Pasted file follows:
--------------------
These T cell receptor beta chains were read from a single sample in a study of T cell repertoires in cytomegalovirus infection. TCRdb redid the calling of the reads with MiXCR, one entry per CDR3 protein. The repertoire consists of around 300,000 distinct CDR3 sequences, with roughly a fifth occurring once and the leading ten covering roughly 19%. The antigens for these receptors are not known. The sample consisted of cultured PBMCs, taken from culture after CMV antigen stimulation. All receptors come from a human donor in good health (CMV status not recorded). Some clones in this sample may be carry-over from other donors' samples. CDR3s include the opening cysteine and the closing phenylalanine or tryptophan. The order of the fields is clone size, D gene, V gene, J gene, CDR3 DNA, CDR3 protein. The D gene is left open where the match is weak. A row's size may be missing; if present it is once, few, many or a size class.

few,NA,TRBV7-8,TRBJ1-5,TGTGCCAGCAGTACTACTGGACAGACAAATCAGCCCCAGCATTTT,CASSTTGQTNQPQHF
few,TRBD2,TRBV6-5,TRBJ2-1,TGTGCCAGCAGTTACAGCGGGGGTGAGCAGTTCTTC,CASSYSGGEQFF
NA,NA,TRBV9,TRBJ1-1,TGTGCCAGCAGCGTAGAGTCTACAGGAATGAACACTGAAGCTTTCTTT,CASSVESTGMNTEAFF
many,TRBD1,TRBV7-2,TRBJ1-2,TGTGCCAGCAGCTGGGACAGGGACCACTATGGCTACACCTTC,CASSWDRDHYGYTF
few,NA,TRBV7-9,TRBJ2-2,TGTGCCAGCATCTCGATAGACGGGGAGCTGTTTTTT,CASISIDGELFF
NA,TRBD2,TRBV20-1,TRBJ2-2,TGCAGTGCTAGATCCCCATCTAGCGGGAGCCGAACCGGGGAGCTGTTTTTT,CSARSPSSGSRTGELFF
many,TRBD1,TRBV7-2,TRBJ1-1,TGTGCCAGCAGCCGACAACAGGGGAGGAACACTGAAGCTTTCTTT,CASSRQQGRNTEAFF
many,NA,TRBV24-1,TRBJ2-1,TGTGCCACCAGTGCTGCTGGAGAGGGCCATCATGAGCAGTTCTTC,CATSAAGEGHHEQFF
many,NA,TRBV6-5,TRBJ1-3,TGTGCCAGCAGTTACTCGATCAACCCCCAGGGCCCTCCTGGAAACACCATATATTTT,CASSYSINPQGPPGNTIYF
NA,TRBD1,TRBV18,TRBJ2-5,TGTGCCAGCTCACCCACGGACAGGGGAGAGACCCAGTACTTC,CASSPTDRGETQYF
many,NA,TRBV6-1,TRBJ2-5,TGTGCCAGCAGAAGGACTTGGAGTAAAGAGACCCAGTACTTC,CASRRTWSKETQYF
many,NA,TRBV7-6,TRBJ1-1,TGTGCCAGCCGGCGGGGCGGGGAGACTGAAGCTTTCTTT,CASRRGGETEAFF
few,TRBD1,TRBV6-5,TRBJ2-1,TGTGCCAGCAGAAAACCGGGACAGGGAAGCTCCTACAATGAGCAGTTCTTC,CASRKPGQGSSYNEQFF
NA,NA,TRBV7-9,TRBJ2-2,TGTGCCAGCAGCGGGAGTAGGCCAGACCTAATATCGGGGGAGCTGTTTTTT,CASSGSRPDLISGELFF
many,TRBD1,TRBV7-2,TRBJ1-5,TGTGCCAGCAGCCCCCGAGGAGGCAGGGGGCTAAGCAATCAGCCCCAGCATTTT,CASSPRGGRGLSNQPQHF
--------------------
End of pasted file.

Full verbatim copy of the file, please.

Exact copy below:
These T cell receptor beta chains were read from a single sample in a study of T cell repertoires in cytomegalovirus infection. TCRdb redid the calling of the reads with MiXCR, one entry per CDR3 protein. The repertoire consists of around 300,000 distinct CDR3 sequences, with roughly a fifth occurring once and the leading ten covering roughly 19%. The antigens for these receptors are not known. The sample consisted of cultured PBMCs, taken from culture after CMV antigen stimulation. All receptors come from a human donor in good health (CMV status not recorded). Some clones in this sample may be carry-over from other donors' samples. CDR3s include the opening cysteine and the closing phenylalanine or tryptophan. The order of the fields is clone size, D gene, V gene, J gene, CDR3 DNA, CDR3 protein. The D gene is left open where the match is weak. A row's size may be missing; if present it is once, few, many or a size class.

few,NA,TRBV7-8,TRBJ1-5,TGTGCCAGCAGTACTACTGGACAGACAAATCAGCCCCAGCATTTT,CASSTTGQTNQPQHF
few,TRBD2,TRBV6-5,TRBJ2-1,TGTGCCAGCAGTTACAGCGGGGGTGAGCAGTTCTTC,CASSYSGGEQFF
NA,NA,TRBV9,TRBJ1-1,TGTGCCAGCAGCGTAGAGTCTACAGGAATGAACACTGAAGCTTTCTTT,CASSVESTGMNTEAFF
many,TRBD1,TRBV7-2,TRBJ1-2,TGTGCCAGCAGCTGGGACAGGGACCACTATGGCTACACCTTC,CASSWDRDHYGYTF
few,NA,TRBV7-9,TRBJ2-2,TGTGCCAGCATCTCGATAGACGGGGAGCTGTTTTTT,CASISIDGELFF
NA,TRBD2,TRBV20-1,TRBJ2-2,TGCAGTGCTAGATCCCCATCTAGCGGGAGCCGAACCGGGGAGCTGTTTTTT,CSARSPSSGSRTGELFF
many,TRBD1,TRBV7-2,TRBJ1-1,TGTGCCAGCAGCCGACAACAGGGGAGGAACACTGAAGCTTTCTTT,CASSRQQGRNTEAFF
many,NA,TRBV24-1,TRBJ2-1,TGTGCCACCAGTGCTGCTGGAGAGGGCCATCATGAGCAGTTCTTC,CATSAAGEGHHEQFF
many,NA,TRBV6-5,TRBJ1-3,TGTGCCAGCAGTTACTCGATCAACCCCCAGGGCCCTCCTGGAAACACCATATATTTT,CASSYSINPQGPPGNTIYF
NA,TRBD1,TRBV18,TRBJ2-5,TGTGCCAGCTCACCCACGGACAGGGGAGAGACCCAGTACTTC,CASSPTDRGETQYF
many,NA,TRBV6-1,TRBJ2-5,TGTGCCAGCAGAAGGACTTGGAGTAAAGAGACCCAGTACTTC,CASRRTWSKETQYF
many,NA,TRBV7-6,TRBJ1-1,TGTGCCAGCCGGCGGGGCGGGGAGACTGAAGCTTTCTTT,CASRRGGETEAFF
few,TRBD1,TRBV6-5,TRBJ2-1,TGTGCCAGCAGAAAACCGGGACAGGGAAGCTCCTACAATGAGCAGTTCTTC,CASRKPGQGSSYNEQFF
NA,NA,TRBV7-9,TRBJ2-2,TGTGCCAGCAGCGGGAGTAGGCCAGACCTAATATCGGGGGAGCTGTTTTTT,CASSGSRPDLISGELFF
many,TRBD1,TRBV7-2,TRBJ1-5,TGTGCCAGCAGCCCCCGAGGAGGCAGGGGGCTAAGCAATCAGCCCCAGCATTTT,CASSPRGGRGLSNQPQHF